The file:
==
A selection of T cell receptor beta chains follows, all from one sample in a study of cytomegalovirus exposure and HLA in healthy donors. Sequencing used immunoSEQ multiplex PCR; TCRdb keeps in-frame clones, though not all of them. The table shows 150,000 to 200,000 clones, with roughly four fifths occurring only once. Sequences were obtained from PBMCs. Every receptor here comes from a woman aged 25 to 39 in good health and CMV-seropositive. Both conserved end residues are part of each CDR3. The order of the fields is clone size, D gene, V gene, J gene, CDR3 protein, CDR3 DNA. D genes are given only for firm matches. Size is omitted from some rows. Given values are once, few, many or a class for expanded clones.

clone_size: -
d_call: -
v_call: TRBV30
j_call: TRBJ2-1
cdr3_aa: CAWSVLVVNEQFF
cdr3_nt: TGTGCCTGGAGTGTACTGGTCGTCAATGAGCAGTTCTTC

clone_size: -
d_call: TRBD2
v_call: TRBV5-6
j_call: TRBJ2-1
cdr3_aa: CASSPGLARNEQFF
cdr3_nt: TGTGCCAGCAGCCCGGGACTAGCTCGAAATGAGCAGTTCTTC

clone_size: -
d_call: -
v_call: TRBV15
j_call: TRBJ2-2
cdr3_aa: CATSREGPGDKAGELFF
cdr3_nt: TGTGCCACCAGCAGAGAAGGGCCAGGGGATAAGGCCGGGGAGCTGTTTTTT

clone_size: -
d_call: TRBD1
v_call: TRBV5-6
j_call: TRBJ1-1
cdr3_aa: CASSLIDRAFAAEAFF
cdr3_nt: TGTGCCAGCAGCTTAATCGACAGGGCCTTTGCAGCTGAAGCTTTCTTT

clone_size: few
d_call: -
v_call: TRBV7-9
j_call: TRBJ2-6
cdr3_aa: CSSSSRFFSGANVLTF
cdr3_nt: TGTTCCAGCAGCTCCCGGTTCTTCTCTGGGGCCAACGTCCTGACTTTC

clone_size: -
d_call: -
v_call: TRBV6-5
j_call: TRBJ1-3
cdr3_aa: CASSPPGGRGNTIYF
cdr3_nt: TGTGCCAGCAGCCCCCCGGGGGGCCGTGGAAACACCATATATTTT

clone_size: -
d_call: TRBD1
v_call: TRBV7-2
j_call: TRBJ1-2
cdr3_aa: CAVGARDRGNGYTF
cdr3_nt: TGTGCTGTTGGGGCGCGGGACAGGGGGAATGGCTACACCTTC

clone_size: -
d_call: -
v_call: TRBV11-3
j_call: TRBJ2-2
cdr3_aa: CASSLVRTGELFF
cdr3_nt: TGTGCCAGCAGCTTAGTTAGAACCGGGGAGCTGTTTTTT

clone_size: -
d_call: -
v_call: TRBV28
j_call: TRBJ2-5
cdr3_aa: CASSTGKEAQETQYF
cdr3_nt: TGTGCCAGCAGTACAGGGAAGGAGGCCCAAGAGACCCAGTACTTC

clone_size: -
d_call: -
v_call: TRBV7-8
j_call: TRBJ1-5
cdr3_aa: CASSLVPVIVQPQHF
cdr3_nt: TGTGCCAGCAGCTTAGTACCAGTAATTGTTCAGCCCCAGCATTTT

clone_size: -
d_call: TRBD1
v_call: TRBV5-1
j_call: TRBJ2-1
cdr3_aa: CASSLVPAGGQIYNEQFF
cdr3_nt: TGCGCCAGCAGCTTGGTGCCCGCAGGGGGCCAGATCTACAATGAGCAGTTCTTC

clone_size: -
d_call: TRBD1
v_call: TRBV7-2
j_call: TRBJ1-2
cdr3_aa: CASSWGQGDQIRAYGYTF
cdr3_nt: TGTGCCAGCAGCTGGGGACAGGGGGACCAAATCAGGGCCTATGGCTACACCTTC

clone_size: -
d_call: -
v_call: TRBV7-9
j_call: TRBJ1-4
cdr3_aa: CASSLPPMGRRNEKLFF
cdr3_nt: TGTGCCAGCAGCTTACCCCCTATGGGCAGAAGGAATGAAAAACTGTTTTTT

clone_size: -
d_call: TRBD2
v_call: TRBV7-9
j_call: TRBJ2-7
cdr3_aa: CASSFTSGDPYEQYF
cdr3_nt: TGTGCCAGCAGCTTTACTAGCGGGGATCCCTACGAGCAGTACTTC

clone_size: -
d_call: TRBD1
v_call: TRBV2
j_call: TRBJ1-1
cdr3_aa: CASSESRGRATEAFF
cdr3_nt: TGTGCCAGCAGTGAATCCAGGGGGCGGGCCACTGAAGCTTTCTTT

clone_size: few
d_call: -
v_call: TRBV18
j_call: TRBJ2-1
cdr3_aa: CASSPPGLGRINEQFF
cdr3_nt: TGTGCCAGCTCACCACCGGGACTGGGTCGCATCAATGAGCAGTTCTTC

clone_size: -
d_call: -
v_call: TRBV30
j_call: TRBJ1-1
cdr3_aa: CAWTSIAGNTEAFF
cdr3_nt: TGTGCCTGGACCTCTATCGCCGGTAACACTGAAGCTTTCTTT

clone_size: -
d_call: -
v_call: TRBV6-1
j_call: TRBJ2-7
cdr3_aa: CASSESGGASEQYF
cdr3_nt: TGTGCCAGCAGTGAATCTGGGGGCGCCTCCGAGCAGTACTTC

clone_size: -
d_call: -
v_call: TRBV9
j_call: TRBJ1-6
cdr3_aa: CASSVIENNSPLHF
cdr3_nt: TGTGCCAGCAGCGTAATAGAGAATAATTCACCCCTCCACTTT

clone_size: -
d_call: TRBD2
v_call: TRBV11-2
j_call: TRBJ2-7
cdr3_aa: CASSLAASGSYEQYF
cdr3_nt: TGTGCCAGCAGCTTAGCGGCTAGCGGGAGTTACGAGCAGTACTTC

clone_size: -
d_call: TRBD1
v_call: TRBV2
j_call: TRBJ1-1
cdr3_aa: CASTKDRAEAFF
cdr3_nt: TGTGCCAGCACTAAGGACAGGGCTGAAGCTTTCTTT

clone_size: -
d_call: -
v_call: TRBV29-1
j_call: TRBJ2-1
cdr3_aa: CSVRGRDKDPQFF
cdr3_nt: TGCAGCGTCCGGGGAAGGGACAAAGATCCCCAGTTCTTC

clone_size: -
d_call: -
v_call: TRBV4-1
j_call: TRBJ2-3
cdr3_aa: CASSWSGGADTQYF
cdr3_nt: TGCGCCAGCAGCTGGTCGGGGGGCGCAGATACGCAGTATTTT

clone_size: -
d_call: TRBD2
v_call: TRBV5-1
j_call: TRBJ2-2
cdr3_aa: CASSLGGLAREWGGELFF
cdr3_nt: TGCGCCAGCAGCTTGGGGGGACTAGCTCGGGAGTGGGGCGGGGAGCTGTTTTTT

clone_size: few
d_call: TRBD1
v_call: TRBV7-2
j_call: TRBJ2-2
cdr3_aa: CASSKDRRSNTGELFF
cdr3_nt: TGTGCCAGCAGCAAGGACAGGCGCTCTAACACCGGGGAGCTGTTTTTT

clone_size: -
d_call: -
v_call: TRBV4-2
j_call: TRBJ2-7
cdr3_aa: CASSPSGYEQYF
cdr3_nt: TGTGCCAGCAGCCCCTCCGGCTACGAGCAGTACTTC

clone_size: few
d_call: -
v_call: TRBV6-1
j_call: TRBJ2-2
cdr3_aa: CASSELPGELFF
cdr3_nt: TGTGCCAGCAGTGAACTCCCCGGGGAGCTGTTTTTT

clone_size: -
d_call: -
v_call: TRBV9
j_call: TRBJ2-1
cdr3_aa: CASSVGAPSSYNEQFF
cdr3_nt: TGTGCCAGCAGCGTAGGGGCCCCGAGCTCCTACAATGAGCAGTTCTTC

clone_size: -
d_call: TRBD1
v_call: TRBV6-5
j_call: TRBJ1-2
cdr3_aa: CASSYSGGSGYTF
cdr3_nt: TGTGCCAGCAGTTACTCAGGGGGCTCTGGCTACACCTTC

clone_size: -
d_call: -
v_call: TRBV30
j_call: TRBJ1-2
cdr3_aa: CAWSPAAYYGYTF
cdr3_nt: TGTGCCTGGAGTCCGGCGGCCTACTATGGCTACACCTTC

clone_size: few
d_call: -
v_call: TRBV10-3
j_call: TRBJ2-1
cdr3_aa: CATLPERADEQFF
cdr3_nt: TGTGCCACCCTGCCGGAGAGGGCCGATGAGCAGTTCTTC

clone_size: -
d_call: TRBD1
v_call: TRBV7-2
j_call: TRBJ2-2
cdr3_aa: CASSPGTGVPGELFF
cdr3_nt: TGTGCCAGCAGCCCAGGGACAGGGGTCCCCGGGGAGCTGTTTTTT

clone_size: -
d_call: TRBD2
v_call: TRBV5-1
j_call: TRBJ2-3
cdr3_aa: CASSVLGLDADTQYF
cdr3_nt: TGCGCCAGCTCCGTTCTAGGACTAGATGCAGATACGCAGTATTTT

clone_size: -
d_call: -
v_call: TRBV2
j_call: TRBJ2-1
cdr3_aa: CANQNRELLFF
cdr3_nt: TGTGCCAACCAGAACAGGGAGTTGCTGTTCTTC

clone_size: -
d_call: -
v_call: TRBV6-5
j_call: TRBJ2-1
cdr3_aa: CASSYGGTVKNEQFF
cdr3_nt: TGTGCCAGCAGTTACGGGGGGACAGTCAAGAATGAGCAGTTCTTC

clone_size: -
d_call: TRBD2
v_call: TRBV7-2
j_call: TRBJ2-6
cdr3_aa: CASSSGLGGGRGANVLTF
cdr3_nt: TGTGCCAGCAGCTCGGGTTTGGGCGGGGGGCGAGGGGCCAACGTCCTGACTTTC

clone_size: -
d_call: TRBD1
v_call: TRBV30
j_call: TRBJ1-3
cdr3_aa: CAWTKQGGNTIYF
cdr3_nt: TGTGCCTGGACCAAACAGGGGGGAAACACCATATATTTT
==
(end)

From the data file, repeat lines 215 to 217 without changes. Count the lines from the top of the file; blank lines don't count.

j_call: TRBJ2-6
cdr3_aa: CASSSGLGGGRGANVLTF
cdr3_nt: TGTGCCAGCAGCTCGGGTTTGGGCGGGGGGCGAGGGGCCAACGTCCTGACTTTC